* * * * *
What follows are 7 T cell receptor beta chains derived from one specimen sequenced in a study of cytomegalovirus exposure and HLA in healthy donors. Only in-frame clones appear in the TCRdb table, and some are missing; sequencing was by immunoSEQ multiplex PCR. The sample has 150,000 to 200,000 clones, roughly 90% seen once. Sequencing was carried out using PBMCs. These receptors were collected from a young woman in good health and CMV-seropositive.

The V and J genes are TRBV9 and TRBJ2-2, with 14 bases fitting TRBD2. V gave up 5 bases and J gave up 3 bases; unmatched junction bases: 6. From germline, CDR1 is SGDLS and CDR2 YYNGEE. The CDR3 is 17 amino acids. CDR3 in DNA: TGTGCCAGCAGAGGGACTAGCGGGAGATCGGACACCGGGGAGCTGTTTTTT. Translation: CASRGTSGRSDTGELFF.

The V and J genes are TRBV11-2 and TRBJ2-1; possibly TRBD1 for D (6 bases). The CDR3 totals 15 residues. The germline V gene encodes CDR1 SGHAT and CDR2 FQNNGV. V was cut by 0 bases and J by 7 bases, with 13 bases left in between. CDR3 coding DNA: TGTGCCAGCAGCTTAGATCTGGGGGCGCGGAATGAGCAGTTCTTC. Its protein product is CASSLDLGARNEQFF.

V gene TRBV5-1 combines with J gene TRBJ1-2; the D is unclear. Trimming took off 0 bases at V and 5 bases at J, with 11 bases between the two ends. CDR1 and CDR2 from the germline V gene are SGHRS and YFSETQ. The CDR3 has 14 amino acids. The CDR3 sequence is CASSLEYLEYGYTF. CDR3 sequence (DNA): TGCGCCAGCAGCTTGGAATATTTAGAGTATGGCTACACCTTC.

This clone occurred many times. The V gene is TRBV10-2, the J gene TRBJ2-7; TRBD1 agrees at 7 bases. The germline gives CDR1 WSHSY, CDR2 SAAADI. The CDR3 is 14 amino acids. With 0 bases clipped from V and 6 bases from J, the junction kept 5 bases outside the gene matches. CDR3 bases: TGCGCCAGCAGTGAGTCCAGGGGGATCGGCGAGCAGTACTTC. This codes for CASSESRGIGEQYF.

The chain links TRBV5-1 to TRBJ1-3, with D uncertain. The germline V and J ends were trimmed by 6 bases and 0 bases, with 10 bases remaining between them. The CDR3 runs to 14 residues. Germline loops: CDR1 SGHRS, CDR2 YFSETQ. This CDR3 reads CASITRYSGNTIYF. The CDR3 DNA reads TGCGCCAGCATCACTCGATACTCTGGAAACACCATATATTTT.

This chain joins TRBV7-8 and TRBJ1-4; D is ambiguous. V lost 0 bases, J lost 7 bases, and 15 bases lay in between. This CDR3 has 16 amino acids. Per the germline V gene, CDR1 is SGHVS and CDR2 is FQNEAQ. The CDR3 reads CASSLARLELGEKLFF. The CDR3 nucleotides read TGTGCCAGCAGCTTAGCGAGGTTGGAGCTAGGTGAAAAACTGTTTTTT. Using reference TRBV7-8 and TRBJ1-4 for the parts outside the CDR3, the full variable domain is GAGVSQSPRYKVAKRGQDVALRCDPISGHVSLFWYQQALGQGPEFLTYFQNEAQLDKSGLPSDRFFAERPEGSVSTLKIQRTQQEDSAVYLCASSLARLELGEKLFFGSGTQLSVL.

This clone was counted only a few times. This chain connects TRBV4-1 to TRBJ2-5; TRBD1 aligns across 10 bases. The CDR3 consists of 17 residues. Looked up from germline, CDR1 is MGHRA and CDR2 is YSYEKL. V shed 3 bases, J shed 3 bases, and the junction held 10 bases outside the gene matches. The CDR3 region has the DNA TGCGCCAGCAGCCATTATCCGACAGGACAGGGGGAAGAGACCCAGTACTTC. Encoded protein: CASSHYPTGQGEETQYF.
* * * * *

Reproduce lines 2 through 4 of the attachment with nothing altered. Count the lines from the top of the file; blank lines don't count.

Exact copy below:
The V and J genes are TRBV9 and TRBJ2-2, with 14 bases fitting TRBD2. V gave up 5 bases and J gave up 3 bases; unmatched junction bases: 6. From germline, CDR1 is SGDLS and CDR2 YYNGEE. The CDR3 is 17 amino acids. CDR3 in DNA: TGTGCCAGCAGAGGGACTAGCGGGAGATCGGACACCGGGGAGCTGTTTTTT. Translation: CASRGTSGRSDTGELFF.

The V and J genes are TRBV11-2 and TRBJ2-1; possibly TRBD1 for D (6 bases). The CDR3 totals 15 residues. The germline V gene encodes CDR1 SGHAT and CDR2 FQNNGV. V was cut by 0 bases and J by 7 bases, with 13 bases left in between. CDR3 coding DNA: TGTGCCAGCAGCTTAGATCTGGGGGCGCGGAATGAGCAGTTCTTC. Its protein product is CASSLDLGARNEQFF.

V gene TRBV5-1 combines with J gene TRBJ1-2; the D is unclear. Trimming took off 0 bases at V and 5 bases at J, with 11 bases between the two ends. CDR1 and CDR2 from the germline V gene are SGHRS and YFSETQ. The CDR3 has 14 amino acids. The CDR3 sequence is CASSLEYLEYGYTF. CDR3 sequence (DNA): TGCGCCAGCAGCTTGGAATATTTAGAGTATGGCTACACCTTC.